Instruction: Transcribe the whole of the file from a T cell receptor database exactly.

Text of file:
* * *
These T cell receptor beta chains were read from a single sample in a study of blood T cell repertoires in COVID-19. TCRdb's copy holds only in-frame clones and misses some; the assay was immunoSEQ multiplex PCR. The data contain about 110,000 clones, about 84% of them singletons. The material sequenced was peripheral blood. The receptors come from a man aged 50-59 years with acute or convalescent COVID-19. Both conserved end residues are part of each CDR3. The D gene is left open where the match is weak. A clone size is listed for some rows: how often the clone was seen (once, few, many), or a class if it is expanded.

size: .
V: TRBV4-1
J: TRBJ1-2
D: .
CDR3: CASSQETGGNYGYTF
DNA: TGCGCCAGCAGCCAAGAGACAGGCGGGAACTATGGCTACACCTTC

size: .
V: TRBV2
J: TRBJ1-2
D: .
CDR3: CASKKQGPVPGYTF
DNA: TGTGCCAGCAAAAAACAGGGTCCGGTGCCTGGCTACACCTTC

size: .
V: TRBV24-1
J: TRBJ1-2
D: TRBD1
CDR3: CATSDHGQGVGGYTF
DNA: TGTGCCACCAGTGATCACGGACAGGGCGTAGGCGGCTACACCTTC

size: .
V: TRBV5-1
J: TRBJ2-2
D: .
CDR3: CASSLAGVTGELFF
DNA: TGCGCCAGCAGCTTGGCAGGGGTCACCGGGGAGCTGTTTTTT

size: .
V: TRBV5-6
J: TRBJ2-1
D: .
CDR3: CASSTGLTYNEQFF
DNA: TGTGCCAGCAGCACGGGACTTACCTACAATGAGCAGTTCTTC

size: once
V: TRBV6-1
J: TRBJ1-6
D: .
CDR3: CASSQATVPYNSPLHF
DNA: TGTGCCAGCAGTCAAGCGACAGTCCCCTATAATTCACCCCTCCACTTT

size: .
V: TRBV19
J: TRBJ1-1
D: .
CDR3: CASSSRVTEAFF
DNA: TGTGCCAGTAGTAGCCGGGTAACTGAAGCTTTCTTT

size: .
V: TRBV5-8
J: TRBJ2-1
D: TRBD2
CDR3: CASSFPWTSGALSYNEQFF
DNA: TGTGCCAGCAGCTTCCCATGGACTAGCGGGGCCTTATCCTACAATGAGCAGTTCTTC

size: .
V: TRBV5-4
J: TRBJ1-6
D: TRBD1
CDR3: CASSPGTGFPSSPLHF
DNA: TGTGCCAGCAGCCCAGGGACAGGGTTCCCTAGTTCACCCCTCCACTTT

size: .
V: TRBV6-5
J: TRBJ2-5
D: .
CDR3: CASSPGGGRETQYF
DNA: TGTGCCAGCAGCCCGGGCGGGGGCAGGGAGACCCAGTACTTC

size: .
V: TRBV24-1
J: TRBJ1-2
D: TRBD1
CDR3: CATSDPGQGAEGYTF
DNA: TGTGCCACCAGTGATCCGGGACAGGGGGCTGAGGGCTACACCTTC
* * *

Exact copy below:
These T cell receptor beta chains were read from a single sample in a study of blood T cell repertoires in COVID-19. TCRdb's copy holds only in-frame clones and misses some; the assay was immunoSEQ multiplex PCR. The data contain about 110,000 clones, about 84% of them singletons. The material sequenced was peripheral blood. The receptors come from a man aged 50-59 years with acute or convalescent COVID-19. Both conserved end residues are part of each CDR3. The D gene is left open where the match is weak. A clone size is listed for some rows: how often the clone was seen (once, few, many), or a class if it is expanded.

size: .
V: TRBV4-1
J: TRBJ1-2
D: .
CDR3: CASSQETGGNYGYTF
DNA: TGCGCCAGCAGCCAAGAGACAGGCGGGAACTATGGCTACACCTTC

size: .
V: TRBV2
J: TRBJ1-2
D: .
CDR3: CASKKQGPVPGYTF
DNA: TGTGCCAGCAAAAAACAGGGTCCGGTGCCTGGCTACACCTTC

size: .
V: TRBV24-1
J: TRBJ1-2
D: TRBD1
CDR3: CATSDHGQGVGGYTF
DNA: TGTGCCACCAGTGATCACGGACAGGGCGTAGGCGGCTACACCTTC

size: .
V: TRBV5-1
J: TRBJ2-2
D: .
CDR3: CASSLAGVTGELFF
DNA: TGCGCCAGCAGCTTGGCAGGGGTCACCGGGGAGCTGTTTTTT

size: .
V: TRBV5-6
J: TRBJ2-1
D: .
CDR3: CASSTGLTYNEQFF
DNA: TGTGCCAGCAGCACGGGACTTACCTACAATGAGCAGTTCTTC

size: once
V: TRBV6-1
J: TRBJ1-6
D: .
CDR3: CASSQATVPYNSPLHF
DNA: TGTGCCAGCAGTCAAGCGACAGTCCCCTATAATTCACCCCTCCACTTT

size: .
V: TRBV19
J: TRBJ1-1
D: .
CDR3: CASSSRVTEAFF
DNA: TGTGCCAGTAGTAGCCGGGTAACTGAAGCTTTCTTT

size: .
V: TRBV5-8
J: TRBJ2-1
D: TRBD2
CDR3: CASSFPWTSGALSYNEQFF
DNA: TGTGCCAGCAGCTTCCCATGGACTAGCGGGGCCTTATCCTACAATGAGCAGTTCTTC

size: .
V: TRBV5-4
J: TRBJ1-6
D: TRBD1
CDR3: CASSPGTGFPSSPLHF
DNA: TGTGCCAGCAGCCCAGGGACAGGGTTCCCTAGTTCACCCCTCCACTTT

size: .
V: TRBV6-5
J: TRBJ2-5
D: .
CDR3: CASSPGGGRETQYF
DNA: TGTGCCAGCAGCCCGGGCGGGGGCAGGGAGACCCAGTACTTC

size: .
V: TRBV24-1
J: TRBJ1-2
D: TRBD1
CDR3: CATSDPGQGAEGYTF
DNA: TGTGCCACCAGTGATCCGGGACAGGGGGCTGAGGGCTACACCTTC